Wonderful timing! I’m leading the class for RCIA tonight and the topic is… LENT! I hope you don’t mind if I borrow some of your thoughts! 😉

    • Kathryn on February 24, 2014 at 8:42 am

      Borrow away!

  2. Shandra on February 24, 2014 at 8:24 am

    Fantastic post with some great ideas! Thanks for sharing.

  3. Elise on February 24, 2014 at 8:43 am

    Great post, Kathryn! I love it! Such a great perspective on this Church season.

  4. Moments of Grace: Episode 1 on February 24, 2014 at 9:21 am

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  5. verdina on February 24, 2014 at 9:47 am

    Great post! I knew it was coming… but so soon? Thanks for the great suggestions!

    God bless!

  6. Holly on February 24, 2014 at 10:55 am

    I totally needed this today! I knew you had a post on Lent for kids, and was just thinking about searching it out.

  7. Karen on February 24, 2014 at 11:30 am

    Thanks for this lovely post. I really struggle with Lent. I love the stations, the Triduum, etc. but I struggle with journey in my heart. I think it’s because I’m a very inward, closed person about my religion and faith and things like reconciliation really ask us to open our hearts and minds and connect with others to prepare for Jesus whether it be through the sacrament of reconciliation, a penance service, retreats, or other prayer with family. Every year I feel worse for not having gotten better at it the year before. Ugh.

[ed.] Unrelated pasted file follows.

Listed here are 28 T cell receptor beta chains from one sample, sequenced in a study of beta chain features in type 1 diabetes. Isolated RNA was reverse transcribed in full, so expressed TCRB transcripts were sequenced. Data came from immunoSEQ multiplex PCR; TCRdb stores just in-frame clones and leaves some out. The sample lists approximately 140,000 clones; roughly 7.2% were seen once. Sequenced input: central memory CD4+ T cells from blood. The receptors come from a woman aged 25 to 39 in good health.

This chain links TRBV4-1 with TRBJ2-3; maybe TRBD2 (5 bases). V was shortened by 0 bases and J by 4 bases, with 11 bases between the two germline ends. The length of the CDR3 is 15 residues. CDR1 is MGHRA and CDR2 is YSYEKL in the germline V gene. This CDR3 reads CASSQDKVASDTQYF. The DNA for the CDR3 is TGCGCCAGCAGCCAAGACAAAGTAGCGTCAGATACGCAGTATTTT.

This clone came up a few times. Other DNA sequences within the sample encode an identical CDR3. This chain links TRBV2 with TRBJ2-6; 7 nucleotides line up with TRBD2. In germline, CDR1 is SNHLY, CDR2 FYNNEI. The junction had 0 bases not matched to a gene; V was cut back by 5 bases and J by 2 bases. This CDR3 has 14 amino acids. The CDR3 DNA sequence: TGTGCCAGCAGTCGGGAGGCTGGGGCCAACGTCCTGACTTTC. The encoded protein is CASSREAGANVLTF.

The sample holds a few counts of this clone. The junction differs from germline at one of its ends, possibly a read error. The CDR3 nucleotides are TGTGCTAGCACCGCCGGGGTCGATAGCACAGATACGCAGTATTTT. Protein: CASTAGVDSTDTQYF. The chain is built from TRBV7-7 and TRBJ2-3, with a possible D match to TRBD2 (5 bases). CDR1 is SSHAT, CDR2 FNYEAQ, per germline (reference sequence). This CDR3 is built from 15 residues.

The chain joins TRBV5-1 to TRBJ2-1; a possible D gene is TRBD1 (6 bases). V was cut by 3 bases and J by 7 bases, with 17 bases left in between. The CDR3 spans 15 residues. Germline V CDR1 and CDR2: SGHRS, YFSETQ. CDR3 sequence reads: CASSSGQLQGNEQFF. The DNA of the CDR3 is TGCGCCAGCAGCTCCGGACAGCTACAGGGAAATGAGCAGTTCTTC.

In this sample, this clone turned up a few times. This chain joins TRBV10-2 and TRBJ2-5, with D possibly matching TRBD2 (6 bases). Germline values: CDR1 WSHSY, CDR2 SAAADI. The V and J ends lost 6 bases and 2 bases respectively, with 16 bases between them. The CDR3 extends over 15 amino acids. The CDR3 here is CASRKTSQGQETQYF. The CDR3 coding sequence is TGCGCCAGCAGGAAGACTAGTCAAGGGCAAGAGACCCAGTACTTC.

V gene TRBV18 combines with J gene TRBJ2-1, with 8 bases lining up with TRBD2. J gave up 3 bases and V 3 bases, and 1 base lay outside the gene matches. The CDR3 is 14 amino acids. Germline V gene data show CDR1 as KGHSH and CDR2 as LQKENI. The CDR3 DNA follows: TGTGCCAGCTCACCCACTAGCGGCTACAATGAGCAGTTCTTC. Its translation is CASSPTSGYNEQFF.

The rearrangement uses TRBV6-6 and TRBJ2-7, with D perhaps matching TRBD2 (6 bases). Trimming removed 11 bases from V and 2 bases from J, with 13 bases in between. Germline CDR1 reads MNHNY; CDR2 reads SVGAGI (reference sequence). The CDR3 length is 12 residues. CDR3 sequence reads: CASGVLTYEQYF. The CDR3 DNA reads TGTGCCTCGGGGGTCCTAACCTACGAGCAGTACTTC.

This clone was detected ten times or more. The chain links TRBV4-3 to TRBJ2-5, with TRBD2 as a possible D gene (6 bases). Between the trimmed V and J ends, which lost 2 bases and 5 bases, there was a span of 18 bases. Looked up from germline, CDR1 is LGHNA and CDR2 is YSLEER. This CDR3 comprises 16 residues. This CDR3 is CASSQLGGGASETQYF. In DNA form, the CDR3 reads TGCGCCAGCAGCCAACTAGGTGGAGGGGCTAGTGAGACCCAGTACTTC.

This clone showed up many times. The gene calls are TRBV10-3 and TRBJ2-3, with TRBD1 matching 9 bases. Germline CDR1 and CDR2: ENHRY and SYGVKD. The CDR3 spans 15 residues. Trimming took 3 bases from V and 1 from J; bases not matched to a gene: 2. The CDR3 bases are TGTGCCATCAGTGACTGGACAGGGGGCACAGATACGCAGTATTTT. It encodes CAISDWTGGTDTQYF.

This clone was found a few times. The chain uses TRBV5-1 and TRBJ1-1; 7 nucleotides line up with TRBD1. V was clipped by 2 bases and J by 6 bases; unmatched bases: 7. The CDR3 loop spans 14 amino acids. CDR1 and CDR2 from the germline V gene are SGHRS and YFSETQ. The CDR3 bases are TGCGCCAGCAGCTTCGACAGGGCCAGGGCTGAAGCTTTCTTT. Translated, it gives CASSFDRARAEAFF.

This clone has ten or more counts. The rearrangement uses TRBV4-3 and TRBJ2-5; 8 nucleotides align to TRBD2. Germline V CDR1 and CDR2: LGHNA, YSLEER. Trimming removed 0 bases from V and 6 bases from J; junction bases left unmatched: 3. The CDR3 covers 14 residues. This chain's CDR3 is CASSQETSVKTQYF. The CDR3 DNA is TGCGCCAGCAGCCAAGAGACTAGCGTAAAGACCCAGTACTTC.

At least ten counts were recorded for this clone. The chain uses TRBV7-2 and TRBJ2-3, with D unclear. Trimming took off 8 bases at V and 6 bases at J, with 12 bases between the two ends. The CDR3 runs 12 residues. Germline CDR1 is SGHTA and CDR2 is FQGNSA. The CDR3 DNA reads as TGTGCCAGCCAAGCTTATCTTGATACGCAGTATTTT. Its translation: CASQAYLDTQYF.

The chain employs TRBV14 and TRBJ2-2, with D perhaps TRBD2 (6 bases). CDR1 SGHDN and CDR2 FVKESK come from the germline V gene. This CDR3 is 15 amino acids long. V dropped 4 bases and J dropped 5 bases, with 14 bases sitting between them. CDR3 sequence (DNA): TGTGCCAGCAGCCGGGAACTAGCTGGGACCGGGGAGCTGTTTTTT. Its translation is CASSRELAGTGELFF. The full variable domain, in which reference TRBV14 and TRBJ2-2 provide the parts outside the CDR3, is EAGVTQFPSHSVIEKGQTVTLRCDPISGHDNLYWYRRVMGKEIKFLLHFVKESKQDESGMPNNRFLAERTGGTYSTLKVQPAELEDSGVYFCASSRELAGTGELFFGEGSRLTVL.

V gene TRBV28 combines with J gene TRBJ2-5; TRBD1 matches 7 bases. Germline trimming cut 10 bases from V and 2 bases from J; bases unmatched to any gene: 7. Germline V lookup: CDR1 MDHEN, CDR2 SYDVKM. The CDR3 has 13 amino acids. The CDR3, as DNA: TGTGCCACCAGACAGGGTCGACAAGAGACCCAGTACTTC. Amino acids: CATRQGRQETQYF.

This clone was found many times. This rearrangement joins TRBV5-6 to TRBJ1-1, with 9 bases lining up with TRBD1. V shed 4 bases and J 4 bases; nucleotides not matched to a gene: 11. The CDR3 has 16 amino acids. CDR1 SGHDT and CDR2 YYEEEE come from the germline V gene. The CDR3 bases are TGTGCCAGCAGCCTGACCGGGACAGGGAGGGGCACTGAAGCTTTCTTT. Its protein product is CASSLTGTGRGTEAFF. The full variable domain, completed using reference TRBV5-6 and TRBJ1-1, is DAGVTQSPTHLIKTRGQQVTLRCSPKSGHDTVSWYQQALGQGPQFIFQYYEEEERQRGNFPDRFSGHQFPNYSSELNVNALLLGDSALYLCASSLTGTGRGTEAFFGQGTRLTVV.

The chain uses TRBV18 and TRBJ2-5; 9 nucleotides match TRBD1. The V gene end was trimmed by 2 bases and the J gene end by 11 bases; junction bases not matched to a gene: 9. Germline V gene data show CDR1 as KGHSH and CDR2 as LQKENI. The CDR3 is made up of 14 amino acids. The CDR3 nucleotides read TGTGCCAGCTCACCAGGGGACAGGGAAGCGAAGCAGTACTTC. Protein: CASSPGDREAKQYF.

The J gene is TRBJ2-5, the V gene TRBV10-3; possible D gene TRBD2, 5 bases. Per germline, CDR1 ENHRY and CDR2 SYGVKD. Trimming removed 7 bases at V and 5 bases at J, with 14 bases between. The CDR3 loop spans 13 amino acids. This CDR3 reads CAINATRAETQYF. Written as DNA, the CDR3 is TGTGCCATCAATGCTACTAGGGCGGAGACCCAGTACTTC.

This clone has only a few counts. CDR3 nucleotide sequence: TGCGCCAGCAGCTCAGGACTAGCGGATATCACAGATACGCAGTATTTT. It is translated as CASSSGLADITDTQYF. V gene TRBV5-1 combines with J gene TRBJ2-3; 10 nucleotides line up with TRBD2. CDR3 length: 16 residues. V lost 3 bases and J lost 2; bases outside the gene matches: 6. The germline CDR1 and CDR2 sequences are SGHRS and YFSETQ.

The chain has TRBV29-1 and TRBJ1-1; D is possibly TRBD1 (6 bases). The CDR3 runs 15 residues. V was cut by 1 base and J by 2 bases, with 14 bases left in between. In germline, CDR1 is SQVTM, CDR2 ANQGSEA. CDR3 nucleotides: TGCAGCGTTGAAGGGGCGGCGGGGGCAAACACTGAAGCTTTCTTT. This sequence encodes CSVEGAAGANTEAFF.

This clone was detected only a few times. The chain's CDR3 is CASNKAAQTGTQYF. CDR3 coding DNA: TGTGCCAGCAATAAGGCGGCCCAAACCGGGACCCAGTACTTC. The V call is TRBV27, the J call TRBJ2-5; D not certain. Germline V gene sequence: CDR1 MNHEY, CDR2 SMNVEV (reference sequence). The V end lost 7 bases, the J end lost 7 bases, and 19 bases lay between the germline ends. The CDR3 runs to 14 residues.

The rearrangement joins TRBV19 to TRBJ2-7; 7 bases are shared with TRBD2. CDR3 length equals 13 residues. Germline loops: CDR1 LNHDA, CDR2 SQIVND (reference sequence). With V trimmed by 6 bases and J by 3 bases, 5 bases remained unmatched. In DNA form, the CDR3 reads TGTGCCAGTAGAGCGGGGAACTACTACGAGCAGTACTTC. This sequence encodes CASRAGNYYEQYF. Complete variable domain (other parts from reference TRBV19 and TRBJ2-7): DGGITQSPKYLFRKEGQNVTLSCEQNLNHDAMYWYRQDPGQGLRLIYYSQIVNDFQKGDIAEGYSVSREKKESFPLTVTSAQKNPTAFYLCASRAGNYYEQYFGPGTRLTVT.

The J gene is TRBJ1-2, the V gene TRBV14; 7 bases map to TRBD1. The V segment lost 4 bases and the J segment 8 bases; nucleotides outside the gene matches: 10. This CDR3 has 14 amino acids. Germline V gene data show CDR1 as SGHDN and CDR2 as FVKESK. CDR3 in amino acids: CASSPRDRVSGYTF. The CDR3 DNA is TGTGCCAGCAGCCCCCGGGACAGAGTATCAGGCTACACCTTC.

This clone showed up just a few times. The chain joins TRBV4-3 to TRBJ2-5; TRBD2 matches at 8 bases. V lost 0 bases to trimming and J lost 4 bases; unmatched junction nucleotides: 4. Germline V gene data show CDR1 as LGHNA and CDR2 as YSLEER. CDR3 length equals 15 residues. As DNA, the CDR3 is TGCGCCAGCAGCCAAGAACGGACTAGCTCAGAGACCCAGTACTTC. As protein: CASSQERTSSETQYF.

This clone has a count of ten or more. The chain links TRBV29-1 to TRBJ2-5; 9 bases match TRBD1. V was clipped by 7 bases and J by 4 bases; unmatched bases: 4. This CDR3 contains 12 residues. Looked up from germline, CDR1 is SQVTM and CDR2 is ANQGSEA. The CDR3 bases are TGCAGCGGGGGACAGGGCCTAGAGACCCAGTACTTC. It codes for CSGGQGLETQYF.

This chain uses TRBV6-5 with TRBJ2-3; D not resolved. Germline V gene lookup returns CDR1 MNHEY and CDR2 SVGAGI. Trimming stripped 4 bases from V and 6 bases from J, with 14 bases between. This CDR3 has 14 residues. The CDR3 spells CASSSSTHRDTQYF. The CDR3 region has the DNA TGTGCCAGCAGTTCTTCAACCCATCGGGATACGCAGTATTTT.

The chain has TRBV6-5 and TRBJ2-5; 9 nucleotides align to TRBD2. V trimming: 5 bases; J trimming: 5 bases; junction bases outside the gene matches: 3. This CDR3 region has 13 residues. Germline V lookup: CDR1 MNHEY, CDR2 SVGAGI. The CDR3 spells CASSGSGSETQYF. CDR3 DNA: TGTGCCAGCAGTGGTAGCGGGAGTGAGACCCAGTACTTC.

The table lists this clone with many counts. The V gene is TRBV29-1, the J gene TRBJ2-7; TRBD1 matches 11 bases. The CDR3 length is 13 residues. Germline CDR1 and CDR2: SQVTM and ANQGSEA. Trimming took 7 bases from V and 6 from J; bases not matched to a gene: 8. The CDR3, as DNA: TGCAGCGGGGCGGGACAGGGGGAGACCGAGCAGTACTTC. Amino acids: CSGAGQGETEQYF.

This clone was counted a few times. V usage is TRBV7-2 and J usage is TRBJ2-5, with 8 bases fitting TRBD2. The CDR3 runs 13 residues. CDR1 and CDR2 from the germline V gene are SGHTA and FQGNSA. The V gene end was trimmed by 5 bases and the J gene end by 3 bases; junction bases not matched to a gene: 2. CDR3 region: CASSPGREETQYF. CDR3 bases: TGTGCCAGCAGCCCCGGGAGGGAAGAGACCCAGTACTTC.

8. Cate on February 24, 2014 at 11:44 am

    I absolutely love your PFA Basket. I think that this will be perfect for our family this year, especially for our oldest who is recently 8, and very interested in participating in works of mercy. Thank you for such a wonderful idea to add to our Lenten journey!